Fiat Gallery (1960-1970)


The 1966 124 Sport Spider: a world automotive legend was born

The model picked up most of the mechanics of the Fiat 124 saloon but was designed from the start with some quintessentially sporty features. The name of Pininfarina was in itself a guarantee of design and interior elegance and as a whole the 124 Sport Spider stood out for the overall high quality of its finish, its accessories and its colours. The car was 3.97 metres long and its exterior style was modern, restrained and well-proportioned. Its streamline side was enhanced by the rear wing that dipped slightly in the connection to the front wing. The front end was flat and compact with a light look determined by the recess housing two slightly retracted headlights. The air intake presented an original hexagonal shape, while the bumpers were stark, wrapping and free from overriders. The tail was characterised by two slightly upward inclined fins forming a concave line connecting to the boot profile. In short, it expressed the most attractive style and proportions of its time: an enchanter among the enchanter, it stood on that Fiat stand in November 1966 by two beauty pageant winners and actress Marisa Solinas. The car had a Vinilite rear window and two side windows that retracted when the top was folded down. The large glazed surfaces ensured visibility in all directions. Aerodynamics were suited to motorway speeds and for agile driving in city traffic at the same time. The design of the windows and the windscreen, as the details of the handles, headlights, seats and colours, were all characterised by research focused on utility and elegance. The interiors were also carefully crafted with anatomic seats, wood trim and a very complete dashboard: instruments included a speedometer, an electric oil pressure gauge, a coolant thermometer and an electronic tachometer.

With the same rear-wheel drive, the Spider version was strongly connoted by the 124AC.000 engine. It was a straight-4 with bore and stroke of 80 and 71.5 mm, respectively, producing a displacement of 1438 cm3. It was positively brilliant also as a result of having dual overhead camshaft and valves arranged in a V. It developed a power of 90 HP at 6500 rpm and reached a top speed of 170 km/h. It had a double barrel vertical carburettor, while a double oil filtering system ensured better lubrication and longer life. Other features placed the model in the premium sports car segment: five-speed gearbox as standard equipment, radial tyres and sporty two-spoke steering wheel. The later was connected to the steering box with a two-part steering column joined by CV joints for excellent handling. The elegant style, the good engine performance, the stability and the safety of the model – deriving from the four disc brakes with vacuum brake booster and the presence of a Panhard track bar for better load arrangement on bends – secured success in terms of sales and image from the first months. The 124 Sport Spider was priced at 1,550,000 Lira, approximately half a million more than the saloon. “Cromodora” alloy rims and hard top were available for an extra 65,000 Lire. About 25,000 units of the first series were made until 1969.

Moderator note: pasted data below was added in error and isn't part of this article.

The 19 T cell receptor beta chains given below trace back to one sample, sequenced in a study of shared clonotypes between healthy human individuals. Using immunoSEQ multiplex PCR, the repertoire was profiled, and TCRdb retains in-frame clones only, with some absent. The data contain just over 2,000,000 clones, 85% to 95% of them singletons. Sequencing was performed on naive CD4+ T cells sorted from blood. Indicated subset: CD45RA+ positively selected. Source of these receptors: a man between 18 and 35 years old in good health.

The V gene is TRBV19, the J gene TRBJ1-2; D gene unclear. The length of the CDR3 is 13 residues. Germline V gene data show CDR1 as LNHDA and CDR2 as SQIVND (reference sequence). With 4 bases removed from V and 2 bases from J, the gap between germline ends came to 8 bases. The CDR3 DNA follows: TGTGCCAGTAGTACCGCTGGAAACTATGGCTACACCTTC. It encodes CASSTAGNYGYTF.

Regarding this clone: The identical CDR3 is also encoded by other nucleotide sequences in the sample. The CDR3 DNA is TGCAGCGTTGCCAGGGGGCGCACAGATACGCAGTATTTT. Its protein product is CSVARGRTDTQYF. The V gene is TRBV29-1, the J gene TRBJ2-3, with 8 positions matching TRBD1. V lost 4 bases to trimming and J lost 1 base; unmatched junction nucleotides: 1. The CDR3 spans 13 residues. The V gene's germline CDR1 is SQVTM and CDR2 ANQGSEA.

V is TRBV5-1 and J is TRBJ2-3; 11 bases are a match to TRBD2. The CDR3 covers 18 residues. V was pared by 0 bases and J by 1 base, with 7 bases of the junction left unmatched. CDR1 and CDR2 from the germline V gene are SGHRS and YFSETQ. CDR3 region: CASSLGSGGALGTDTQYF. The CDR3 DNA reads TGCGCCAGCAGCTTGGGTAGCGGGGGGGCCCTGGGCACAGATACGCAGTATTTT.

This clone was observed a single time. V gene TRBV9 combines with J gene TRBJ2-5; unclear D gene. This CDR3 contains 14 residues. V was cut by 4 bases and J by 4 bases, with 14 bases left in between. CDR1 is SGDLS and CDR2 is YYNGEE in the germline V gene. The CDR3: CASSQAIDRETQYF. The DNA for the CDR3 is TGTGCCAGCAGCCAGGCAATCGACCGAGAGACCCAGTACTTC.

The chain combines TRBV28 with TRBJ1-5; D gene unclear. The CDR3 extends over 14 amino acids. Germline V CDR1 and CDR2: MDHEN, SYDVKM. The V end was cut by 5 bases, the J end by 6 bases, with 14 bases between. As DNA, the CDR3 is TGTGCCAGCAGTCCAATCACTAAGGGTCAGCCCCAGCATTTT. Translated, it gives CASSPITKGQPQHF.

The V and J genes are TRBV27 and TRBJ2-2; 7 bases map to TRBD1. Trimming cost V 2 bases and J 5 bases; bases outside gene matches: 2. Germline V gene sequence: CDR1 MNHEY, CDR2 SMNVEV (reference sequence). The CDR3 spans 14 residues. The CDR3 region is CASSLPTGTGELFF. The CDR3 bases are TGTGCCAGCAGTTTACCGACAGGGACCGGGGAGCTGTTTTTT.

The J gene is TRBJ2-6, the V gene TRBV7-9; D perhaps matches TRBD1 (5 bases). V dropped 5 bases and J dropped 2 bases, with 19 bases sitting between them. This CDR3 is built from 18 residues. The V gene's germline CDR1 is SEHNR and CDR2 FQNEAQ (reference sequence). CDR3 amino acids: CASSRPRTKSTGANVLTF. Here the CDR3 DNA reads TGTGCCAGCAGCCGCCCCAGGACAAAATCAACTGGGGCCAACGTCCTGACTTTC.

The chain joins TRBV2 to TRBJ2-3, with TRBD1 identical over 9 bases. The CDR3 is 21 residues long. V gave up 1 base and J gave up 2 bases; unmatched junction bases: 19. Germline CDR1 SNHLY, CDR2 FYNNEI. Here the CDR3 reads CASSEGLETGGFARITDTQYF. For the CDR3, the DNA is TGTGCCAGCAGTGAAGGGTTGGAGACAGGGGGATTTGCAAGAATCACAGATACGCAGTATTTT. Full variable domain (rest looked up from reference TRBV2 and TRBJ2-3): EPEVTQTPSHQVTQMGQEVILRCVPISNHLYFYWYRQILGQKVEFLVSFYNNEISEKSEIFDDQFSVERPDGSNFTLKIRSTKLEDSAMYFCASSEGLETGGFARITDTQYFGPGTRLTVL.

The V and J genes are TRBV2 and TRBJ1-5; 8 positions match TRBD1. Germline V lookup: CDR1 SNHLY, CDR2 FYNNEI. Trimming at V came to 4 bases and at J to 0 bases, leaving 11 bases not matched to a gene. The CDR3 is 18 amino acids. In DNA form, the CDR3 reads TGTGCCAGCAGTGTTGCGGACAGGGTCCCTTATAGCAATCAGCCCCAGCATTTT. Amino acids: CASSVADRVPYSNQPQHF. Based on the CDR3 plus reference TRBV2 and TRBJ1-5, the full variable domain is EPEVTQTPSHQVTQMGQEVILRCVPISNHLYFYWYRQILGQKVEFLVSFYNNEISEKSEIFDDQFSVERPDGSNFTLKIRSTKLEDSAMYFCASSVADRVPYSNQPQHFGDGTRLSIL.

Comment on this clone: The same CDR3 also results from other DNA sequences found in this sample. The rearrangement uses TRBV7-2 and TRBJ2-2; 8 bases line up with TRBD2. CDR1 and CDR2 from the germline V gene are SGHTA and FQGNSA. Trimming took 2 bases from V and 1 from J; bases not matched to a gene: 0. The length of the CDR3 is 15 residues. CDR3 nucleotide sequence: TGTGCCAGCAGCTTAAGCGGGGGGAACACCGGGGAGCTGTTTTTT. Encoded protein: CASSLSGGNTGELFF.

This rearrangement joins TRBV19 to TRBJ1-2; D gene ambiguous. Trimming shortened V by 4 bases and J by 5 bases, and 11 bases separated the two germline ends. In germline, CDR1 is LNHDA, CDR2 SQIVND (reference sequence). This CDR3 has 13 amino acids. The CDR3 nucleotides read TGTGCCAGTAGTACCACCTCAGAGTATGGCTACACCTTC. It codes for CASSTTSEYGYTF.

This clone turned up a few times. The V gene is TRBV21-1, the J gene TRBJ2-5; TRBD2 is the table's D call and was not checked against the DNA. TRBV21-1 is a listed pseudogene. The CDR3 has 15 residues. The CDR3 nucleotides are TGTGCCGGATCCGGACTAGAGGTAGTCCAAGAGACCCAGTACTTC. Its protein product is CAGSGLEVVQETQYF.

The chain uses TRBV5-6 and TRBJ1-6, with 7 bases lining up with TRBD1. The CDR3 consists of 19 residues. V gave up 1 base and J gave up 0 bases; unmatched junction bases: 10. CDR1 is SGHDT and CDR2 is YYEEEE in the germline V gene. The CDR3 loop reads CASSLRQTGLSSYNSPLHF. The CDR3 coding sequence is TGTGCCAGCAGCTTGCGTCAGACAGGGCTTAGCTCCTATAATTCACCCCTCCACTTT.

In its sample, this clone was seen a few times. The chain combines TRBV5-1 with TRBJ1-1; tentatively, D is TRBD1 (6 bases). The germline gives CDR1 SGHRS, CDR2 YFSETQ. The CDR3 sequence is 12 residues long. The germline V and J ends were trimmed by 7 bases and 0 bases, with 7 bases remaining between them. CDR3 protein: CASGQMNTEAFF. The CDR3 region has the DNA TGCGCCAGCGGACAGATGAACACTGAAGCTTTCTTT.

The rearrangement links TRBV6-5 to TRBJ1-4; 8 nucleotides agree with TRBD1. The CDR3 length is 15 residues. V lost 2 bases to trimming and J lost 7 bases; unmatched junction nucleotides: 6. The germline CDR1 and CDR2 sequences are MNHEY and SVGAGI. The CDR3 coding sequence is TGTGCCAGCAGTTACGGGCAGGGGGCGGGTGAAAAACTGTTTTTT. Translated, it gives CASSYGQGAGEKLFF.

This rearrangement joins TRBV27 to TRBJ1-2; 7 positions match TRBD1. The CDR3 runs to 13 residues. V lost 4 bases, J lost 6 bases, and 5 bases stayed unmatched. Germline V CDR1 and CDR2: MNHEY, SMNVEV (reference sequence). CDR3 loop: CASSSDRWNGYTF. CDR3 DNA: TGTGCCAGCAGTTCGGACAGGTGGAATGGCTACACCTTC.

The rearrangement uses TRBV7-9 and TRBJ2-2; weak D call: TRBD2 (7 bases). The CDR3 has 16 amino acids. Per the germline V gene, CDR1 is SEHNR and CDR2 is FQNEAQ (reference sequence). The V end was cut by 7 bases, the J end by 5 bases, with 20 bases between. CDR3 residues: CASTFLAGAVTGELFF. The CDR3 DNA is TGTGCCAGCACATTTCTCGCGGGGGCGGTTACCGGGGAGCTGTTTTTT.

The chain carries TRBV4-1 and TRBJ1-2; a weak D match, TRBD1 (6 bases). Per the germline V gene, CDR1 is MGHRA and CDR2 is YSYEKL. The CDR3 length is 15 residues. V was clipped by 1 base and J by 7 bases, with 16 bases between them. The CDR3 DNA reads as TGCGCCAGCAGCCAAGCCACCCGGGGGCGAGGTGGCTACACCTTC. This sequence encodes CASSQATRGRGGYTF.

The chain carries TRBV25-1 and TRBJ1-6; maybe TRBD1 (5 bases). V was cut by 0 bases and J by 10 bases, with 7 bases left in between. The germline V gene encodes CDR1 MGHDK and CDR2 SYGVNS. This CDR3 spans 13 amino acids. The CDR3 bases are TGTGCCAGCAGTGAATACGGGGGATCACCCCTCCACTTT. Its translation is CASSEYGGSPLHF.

A few adjustments to live the American dream and the début of the second series

In 1966 the Italians were singing along to the cover version of The Mamas and Papas’ song and dreaming of escaping from grey skies and winter days to the freedom of a new life in California too.

Meanwhile, bolstered by the good market response, Fiat was working on the development of the model that would be launched in the USA in 1968. The Americans loved the proportions and quintessential Italian style of the Spider, as its top that could be quickly and easily folded directly from the driver’s seat. The second version proper was introduced in October 1969, again at the Turin Motor Show, as part of an overall revamp of the range. It maintained the rear-wheel drive arrangement and the typical sporty driving feel despite the number of cars with front-wheel drive that were being presented in that edition of the event.